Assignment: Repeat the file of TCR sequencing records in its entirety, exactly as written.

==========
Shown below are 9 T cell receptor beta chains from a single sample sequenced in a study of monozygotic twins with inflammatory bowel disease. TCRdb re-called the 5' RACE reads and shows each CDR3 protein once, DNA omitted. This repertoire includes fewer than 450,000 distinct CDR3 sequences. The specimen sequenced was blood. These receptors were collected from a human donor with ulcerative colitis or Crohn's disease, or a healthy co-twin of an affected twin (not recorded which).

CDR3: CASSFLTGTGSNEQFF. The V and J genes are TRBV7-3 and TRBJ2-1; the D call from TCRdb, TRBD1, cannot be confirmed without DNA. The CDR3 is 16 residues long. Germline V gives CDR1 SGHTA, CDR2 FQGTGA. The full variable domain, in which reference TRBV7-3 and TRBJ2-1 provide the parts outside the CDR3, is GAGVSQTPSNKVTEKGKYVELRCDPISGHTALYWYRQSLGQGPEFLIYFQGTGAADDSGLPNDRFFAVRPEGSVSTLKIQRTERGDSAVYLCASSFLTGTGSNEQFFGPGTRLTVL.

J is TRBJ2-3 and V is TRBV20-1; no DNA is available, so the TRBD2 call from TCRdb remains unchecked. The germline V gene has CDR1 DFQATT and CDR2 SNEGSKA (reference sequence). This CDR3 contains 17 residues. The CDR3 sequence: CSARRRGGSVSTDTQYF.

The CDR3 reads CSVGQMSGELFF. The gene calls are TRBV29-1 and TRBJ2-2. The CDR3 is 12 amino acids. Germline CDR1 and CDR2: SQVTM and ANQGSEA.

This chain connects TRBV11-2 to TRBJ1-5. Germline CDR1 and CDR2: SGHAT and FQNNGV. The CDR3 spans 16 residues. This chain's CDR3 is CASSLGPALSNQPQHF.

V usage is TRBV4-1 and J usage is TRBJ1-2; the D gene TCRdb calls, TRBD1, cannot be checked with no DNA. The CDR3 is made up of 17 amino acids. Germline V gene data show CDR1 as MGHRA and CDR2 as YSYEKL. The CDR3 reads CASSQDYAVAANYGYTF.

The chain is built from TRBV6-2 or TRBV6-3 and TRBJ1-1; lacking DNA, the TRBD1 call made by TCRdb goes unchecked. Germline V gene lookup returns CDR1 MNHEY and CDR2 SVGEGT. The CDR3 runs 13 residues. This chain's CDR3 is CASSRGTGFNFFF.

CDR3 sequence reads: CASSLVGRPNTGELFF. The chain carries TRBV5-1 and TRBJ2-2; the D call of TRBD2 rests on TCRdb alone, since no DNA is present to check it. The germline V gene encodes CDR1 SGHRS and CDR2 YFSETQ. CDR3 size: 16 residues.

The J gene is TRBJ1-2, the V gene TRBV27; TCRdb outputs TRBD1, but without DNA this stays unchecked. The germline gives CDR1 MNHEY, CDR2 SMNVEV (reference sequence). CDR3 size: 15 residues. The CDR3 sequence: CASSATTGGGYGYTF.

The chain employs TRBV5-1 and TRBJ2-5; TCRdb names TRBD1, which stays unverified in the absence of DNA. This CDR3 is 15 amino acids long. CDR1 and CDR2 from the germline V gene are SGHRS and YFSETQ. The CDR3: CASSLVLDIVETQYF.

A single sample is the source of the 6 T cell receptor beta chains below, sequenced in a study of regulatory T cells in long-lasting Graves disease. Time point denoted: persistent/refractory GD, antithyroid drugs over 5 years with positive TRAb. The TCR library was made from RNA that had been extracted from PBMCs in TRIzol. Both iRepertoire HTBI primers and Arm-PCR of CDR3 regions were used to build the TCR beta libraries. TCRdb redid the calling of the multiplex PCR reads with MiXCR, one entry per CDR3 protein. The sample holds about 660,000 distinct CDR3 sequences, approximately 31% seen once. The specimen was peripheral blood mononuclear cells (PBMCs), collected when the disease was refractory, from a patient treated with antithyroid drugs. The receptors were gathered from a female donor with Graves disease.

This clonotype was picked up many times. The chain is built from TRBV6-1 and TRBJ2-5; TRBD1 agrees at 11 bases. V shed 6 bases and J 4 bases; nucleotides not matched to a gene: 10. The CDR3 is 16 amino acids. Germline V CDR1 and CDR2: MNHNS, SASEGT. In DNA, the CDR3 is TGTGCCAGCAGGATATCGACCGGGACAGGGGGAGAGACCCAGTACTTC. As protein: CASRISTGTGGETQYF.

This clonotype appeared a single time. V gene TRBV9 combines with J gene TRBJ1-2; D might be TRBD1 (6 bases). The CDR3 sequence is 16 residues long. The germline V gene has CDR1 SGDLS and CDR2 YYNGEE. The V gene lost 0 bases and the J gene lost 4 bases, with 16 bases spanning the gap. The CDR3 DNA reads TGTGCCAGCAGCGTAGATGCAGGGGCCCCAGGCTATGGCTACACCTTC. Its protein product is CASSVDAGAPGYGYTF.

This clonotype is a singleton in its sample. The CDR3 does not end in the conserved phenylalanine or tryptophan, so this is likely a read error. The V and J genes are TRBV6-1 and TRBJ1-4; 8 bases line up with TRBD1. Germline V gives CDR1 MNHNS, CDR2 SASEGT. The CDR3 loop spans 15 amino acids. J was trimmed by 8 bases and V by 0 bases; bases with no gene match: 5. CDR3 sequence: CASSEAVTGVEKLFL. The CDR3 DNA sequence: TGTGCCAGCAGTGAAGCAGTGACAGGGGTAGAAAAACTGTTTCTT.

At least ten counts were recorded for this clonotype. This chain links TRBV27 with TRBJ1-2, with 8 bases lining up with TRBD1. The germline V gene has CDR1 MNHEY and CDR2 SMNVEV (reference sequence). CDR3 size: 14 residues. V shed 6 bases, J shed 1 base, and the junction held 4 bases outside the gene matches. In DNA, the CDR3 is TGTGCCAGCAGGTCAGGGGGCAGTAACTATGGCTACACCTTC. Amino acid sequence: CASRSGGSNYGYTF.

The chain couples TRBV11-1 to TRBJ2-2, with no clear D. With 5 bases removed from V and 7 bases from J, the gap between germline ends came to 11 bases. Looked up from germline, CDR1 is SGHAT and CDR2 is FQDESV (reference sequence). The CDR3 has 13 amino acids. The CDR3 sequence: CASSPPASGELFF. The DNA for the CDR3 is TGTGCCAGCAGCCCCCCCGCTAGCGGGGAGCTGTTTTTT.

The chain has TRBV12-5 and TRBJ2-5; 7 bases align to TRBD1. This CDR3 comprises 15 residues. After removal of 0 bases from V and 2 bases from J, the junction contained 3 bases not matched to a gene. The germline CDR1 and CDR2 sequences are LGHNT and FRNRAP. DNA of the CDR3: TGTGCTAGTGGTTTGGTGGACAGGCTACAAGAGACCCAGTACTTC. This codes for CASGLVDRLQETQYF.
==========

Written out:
Shown below are 9 T cell receptor beta chains from a single sample sequenced in a study of monozygotic twins with inflammatory bowel disease. TCRdb re-called the 5' RACE reads and shows each CDR3 protein once, DNA omitted. This repertoire includes fewer than 450,000 distinct CDR3 sequences. The specimen sequenced was blood. These receptors were collected from a human donor with ulcerative colitis or Crohn's disease, or a healthy co-twin of an affected twin (not recorded which).

CDR3: CASSFLTGTGSNEQFF. The V and J genes are TRBV7-3 and TRBJ2-1; the D call from TCRdb, TRBD1, cannot be confirmed without DNA. The CDR3 is 16 residues long. Germline V gives CDR1 SGHTA, CDR2 FQGTGA. The full variable domain, in which reference TRBV7-3 and TRBJ2-1 provide the parts outside the CDR3, is GAGVSQTPSNKVTEKGKYVELRCDPISGHTALYWYRQSLGQGPEFLIYFQGTGAADDSGLPNDRFFAVRPEGSVSTLKIQRTERGDSAVYLCASSFLTGTGSNEQFFGPGTRLTVL.

J is TRBJ2-3 and V is TRBV20-1; no DNA is available, so the TRBD2 call from TCRdb remains unchecked. The germline V gene has CDR1 DFQATT and CDR2 SNEGSKA (reference sequence). This CDR3 contains 17 residues. The CDR3 sequence: CSARRRGGSVSTDTQYF.

The CDR3 reads CSVGQMSGELFF. The gene calls are TRBV29-1 and TRBJ2-2. The CDR3 is 12 amino acids. Germline CDR1 and CDR2: SQVTM and ANQGSEA.

This chain connects TRBV11-2 to TRBJ1-5. Germline CDR1 and CDR2: SGHAT and FQNNGV. The CDR3 spans 16 residues. This chain's CDR3 is CASSLGPALSNQPQHF.

V usage is TRBV4-1 and J usage is TRBJ1-2; the D gene TCRdb calls, TRBD1, cannot be checked with no DNA. The CDR3 is made up of 17 amino acids. Germline V gene data show CDR1 as MGHRA and CDR2 as YSYEKL. The CDR3 reads CASSQDYAVAANYGYTF.

The chain is built from TRBV6-2 or TRBV6-3 and TRBJ1-1; lacking DNA, the TRBD1 call made by TCRdb goes unchecked. Germline V gene lookup returns CDR1 MNHEY and CDR2 SVGEGT. The CDR3 runs 13 residues. This chain's CDR3 is CASSRGTGFNFFF.

CDR3 sequence reads: CASSLVGRPNTGELFF. The chain carries TRBV5-1 and TRBJ2-2; the D call of TRBD2 rests on TCRdb alone, since no DNA is present to check it. The germline V gene encodes CDR1 SGHRS and CDR2 YFSETQ. CDR3 size: 16 residues.

The J gene is TRBJ1-2, the V gene TRBV27; TCRdb outputs TRBD1, but without DNA this stays unchecked. The germline gives CDR1 MNHEY, CDR2 SMNVEV (reference sequence). CDR3 size: 15 residues. The CDR3 sequence: CASSATTGGGYGYTF.

The chain employs TRBV5-1 and TRBJ2-5; TCRdb names TRBD1, which stays unverified in the absence of DNA. This CDR3 is 15 amino acids long. CDR1 and CDR2 from the germline V gene are SGHRS and YFSETQ. The CDR3: CASSLVLDIVETQYF.

A single sample is the source of the 6 T cell receptor beta chains below, sequenced in a study of regulatory T cells in long-lasting Graves disease. Time point denoted: persistent/refractory GD, antithyroid drugs over 5 years with positive TRAb. The TCR library was made from RNA that had been extracted from PBMCs in TRIzol. Both iRepertoire HTBI primers and Arm-PCR of CDR3 regions were used to build the TCR beta libraries. TCRdb redid the calling of the multiplex PCR reads with MiXCR, one entry per CDR3 protein. The sample holds about 660,000 distinct CDR3 sequences, approximately 31% seen once. The specimen was peripheral blood mononuclear cells (PBMCs), collected when the disease was refractory, from a patient treated with antithyroid drugs. The receptors were gathered from a female donor with Graves disease.

This clonotype was picked up many times. The chain is built from TRBV6-1 and TRBJ2-5; TRBD1 agrees at 11 bases. V shed 6 bases and J 4 bases; nucleotides not matched to a gene: 10. The CDR3 is 16 amino acids. Germline V CDR1 and CDR2: MNHNS, SASEGT. In DNA, the CDR3 is TGTGCCAGCAGGATATCGACCGGGACAGGGGGAGAGACCCAGTACTTC. As protein: CASRISTGTGGETQYF.

This clonotype appeared a single time. V gene TRBV9 combines with J gene TRBJ1-2; D might be TRBD1 (6 bases). The CDR3 sequence is 16 residues long. The germline V gene has CDR1 SGDLS and CDR2 YYNGEE. The V gene lost 0 bases and the J gene lost 4 bases, with 16 bases spanning the gap. The CDR3 DNA reads TGTGCCAGCAGCGTAGATGCAGGGGCCCCAGGCTATGGCTACACCTTC. Its protein product is CASSVDAGAPGYGYTF.

This clonotype is a singleton in its sample. The CDR3 does not end in the conserved phenylalanine or tryptophan, so this is likely a read error. The V and J genes are TRBV6-1 and TRBJ1-4; 8 bases line up with TRBD1. Germline V gives CDR1 MNHNS, CDR2 SASEGT. The CDR3 loop spans 15 amino acids. J was trimmed by 8 bases and V by 0 bases; bases with no gene match: 5. CDR3 sequence: CASSEAVTGVEKLFL. The CDR3 DNA sequence: TGTGCCAGCAGTGAAGCAGTGACAGGGGTAGAAAAACTGTTTCTT.

At least ten counts were recorded for this clonotype. This chain links TRBV27 with TRBJ1-2, with 8 bases lining up with TRBD1. The germline V gene has CDR1 MNHEY and CDR2 SMNVEV (reference sequence). CDR3 size: 14 residues. V shed 6 bases, J shed 1 base, and the junction held 4 bases outside the gene matches. In DNA, the CDR3 is TGTGCCAGCAGGTCAGGGGGCAGTAACTATGGCTACACCTTC. Amino acid sequence: CASRSGGSNYGYTF.

The chain couples TRBV11-1 to TRBJ2-2, with no clear D. With 5 bases removed from V and 7 bases from J, the gap between germline ends came to 11 bases. Looked up from germline, CDR1 is SGHAT and CDR2 is FQDESV (reference sequence). The CDR3 has 13 amino acids. The CDR3 sequence: CASSPPASGELFF. The DNA for the CDR3 is TGTGCCAGCAGCCCCCCCGCTAGCGGGGAGCTGTTTTTT.

The chain has TRBV12-5 and TRBJ2-5; 7 bases align to TRBD1. This CDR3 comprises 15 residues. After removal of 0 bases from V and 2 bases from J, the junction contained 3 bases not matched to a gene. The germline CDR1 and CDR2 sequences are LGHNT and FRNRAP. DNA of the CDR3: TGTGCTAGTGGTTTGGTGGACAGGCTACAAGAGACCCAGTACTTC. This codes for CASGLVDRLQETQYF.